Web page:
For Women's Day, Own Your Value — Then Share It

Observed since the early 1900s, this event celebrates the achievements of women and girls — and looks for more opportunities for progress.  

Check out the International Women's Day website for activities in your area. In Dallas, where Newberry Executive Solutions is based, former first lady Laura Bush will be part of the "Voices of Hope" event on March 8. I'm also excited about the graduation of the latest Women's Initiative Fellows Program class at the George W. Bush Institute the following day.

Memo: World Women´s Day

Memo: World Women´s Day

I started off my day by speaking at Ceridian’s global International Women's Day event.  I spoke about the power of recognizing your unique value and looking for ways to maximize your impact. And I want to challenge you to do the same, so that others can benefit from the value you bring.

As an executive coach who regularly works with high-performing women, I've seen that even accomplished leaders have trouble noticing what they bring to the table. I'll tell you what I tell my clients when they're having trouble seeing their own value: Think about how powerful it would be if someone else knew how to do what you do.

This is the first step to having impact on a larger scale. When you know how you make a difference, you can start identifying ways to amplify your contribution.

To help you get started with creating your own ripple effect, answer these questions:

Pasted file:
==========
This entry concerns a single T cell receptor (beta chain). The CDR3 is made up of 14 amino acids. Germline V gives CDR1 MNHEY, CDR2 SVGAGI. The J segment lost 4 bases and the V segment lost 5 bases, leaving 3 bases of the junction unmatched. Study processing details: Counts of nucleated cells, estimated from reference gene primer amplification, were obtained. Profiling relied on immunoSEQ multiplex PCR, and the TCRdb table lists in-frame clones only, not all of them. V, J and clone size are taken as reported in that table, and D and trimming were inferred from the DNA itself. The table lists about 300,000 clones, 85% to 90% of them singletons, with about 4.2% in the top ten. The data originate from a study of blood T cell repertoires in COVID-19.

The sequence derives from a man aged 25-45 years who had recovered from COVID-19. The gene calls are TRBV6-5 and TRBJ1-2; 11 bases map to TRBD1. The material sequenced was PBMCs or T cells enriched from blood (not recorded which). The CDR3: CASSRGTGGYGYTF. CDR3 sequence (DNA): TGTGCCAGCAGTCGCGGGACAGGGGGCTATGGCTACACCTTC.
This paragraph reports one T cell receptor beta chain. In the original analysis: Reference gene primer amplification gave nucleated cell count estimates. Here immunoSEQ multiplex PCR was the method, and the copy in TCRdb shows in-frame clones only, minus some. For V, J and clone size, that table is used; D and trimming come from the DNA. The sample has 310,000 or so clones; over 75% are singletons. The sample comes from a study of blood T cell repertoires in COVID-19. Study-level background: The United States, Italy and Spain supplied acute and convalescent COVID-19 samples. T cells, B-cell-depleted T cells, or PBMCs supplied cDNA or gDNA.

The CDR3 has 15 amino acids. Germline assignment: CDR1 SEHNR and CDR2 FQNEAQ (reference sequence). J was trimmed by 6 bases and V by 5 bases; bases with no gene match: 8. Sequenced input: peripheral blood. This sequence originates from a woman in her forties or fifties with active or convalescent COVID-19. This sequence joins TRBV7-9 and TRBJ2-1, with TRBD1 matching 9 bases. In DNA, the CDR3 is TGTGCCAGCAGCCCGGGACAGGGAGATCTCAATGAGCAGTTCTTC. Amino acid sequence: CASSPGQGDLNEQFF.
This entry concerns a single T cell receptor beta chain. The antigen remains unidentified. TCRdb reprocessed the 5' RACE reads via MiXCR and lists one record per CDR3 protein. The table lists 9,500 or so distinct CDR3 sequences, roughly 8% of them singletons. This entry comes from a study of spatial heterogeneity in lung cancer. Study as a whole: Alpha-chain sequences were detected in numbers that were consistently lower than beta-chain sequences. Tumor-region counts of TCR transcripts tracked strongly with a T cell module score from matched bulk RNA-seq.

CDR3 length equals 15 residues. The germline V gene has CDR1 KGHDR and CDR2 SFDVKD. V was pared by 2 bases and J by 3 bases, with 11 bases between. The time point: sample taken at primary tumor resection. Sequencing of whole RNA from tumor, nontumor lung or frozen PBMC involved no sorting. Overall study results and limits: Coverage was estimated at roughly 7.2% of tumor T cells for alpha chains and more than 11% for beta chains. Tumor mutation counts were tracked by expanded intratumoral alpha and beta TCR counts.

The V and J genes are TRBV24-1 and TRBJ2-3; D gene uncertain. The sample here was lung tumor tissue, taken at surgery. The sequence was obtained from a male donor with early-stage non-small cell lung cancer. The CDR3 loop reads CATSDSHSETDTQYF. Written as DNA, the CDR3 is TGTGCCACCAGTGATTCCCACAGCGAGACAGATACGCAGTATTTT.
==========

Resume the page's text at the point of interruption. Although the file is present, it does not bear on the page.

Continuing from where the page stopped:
• What results do you consistently deliver? Don’t worry about how easy it may be for you to get these results. When you’re using your core strengths, the work may not feel that difficult.

  • How do those results that create value? In other words, how do they the impact others and the organization?

  • How do you consistently get those results (i.e., how you accomplish what you do)? Break down what you do so that someone else can understand the essential steps, follow them and get similar outcomes. This makes the process repeatable and increases your impact. To map out the steps, try writing them down, drawing them out, or talking to someone about your process. Remember that these are your own personal best practices. ("Strategically Standing Out," part of the Leadership EDGE SeriesSM, can help you zero in on what's helped you succeed in the past.)

Your answers to the questions above will have you well on your way to building more capability in others and magnifying your strengths.

Let me give you an example from my own business. In my work with executive coaching clients, I saw over and over that helping them implement small, seemingly simple steps or changes led to big results (e.g., over 65% of my clients get promoted). I have now taken the strategies that have proven successful with my clients and turned them into a variety of products, such as books and audio trainings, so that more people can put them to use. My products help spread my impact beyond the clients I work with directly. But I was only able to create them after clarifying what works, the process and tools I use time and again to get consistent results.

Doing the same thing for yourself is one of the most meaningful things you can do this International Women's Day. The issues facing women are complex, and there's no blanket solution, but I believe that individual shifts like these can be the start of powerful movements as we all inspire one another. Picture what would happen if every woman who thought she was "nothing special" started putting her unique gifts more fully into play into the world. Now that's something to celebrate.